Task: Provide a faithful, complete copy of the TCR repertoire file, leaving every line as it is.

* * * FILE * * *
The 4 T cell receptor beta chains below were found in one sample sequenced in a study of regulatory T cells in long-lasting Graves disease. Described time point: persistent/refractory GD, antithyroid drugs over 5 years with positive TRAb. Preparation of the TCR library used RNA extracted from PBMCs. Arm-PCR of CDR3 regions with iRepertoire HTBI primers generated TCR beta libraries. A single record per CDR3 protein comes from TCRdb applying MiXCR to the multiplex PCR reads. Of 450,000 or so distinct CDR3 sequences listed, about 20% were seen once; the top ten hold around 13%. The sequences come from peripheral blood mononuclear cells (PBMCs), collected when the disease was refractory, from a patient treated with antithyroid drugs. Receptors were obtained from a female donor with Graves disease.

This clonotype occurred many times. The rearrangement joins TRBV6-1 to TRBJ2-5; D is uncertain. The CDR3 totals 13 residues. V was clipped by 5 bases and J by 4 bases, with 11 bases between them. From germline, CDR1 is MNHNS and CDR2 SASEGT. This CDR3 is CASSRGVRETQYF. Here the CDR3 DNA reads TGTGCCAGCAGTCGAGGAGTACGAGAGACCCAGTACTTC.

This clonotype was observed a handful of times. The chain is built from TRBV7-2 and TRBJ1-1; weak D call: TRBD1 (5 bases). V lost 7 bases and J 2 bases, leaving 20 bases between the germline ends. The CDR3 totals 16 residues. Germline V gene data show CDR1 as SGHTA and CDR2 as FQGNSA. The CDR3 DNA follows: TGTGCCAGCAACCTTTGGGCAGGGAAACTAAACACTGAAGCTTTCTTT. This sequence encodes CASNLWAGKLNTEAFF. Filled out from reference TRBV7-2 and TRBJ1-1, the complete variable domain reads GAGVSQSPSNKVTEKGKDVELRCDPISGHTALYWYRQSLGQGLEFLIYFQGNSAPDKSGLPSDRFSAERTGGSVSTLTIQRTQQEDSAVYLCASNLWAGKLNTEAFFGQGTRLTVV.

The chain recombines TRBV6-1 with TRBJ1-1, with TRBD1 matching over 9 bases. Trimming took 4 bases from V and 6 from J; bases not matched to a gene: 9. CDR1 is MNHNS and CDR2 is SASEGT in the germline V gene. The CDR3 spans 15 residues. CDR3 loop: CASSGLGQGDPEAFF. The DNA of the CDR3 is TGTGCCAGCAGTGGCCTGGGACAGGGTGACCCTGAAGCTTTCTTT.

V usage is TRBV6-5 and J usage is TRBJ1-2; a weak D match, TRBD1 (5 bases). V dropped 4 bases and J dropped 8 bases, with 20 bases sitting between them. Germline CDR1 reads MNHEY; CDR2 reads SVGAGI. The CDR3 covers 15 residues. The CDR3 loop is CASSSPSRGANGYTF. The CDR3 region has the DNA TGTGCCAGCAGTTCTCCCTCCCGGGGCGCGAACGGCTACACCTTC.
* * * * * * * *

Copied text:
The 4 T cell receptor beta chains below were found in one sample sequenced in a study of regulatory T cells in long-lasting Graves disease. Described time point: persistent/refractory GD, antithyroid drugs over 5 years with positive TRAb. Preparation of the TCR library used RNA extracted from PBMCs. Arm-PCR of CDR3 regions with iRepertoire HTBI primers generated TCR beta libraries. A single record per CDR3 protein comes from TCRdb applying MiXCR to the multiplex PCR reads. Of 450,000 or so distinct CDR3 sequences listed, about 20% were seen once; the top ten hold around 13%. The sequences come from peripheral blood mononuclear cells (PBMCs), collected when the disease was refractory, from a patient treated with antithyroid drugs. Receptors were obtained from a female donor with Graves disease.

This clonotype occurred many times. The rearrangement joins TRBV6-1 to TRBJ2-5; D is uncertain. The CDR3 totals 13 residues. V was clipped by 5 bases and J by 4 bases, with 11 bases between them. From germline, CDR1 is MNHNS and CDR2 SASEGT. This CDR3 is CASSRGVRETQYF. Here the CDR3 DNA reads TGTGCCAGCAGTCGAGGAGTACGAGAGACCCAGTACTTC.

This clonotype was observed a handful of times. The chain is built from TRBV7-2 and TRBJ1-1; weak D call: TRBD1 (5 bases). V lost 7 bases and J 2 bases, leaving 20 bases between the germline ends. The CDR3 totals 16 residues. Germline V gene data show CDR1 as SGHTA and CDR2 as FQGNSA. The CDR3 DNA follows: TGTGCCAGCAACCTTTGGGCAGGGAAACTAAACACTGAAGCTTTCTTT. This sequence encodes CASNLWAGKLNTEAFF. Filled out from reference TRBV7-2 and TRBJ1-1, the complete variable domain reads GAGVSQSPSNKVTEKGKDVELRCDPISGHTALYWYRQSLGQGLEFLIYFQGNSAPDKSGLPSDRFSAERTGGSVSTLTIQRTQQEDSAVYLCASNLWAGKLNTEAFFGQGTRLTVV.

The chain recombines TRBV6-1 with TRBJ1-1, with TRBD1 matching over 9 bases. Trimming took 4 bases from V and 6 from J; bases not matched to a gene: 9. CDR1 is MNHNS and CDR2 is SASEGT in the germline V gene. The CDR3 spans 15 residues. CDR3 loop: CASSGLGQGDPEAFF. The DNA of the CDR3 is TGTGCCAGCAGTGGCCTGGGACAGGGTGACCCTGAAGCTTTCTTT.

V usage is TRBV6-5 and J usage is TRBJ1-2; a weak D match, TRBD1 (5 bases). V dropped 4 bases and J dropped 8 bases, with 20 bases sitting between them. Germline CDR1 reads MNHEY; CDR2 reads SVGAGI. The CDR3 covers 15 residues. The CDR3 loop is CASSSPSRGANGYTF. The CDR3 region has the DNA TGTGCCAGCAGTTCTCCCTCCCGGGGCGCGAACGGCTACACCTTC.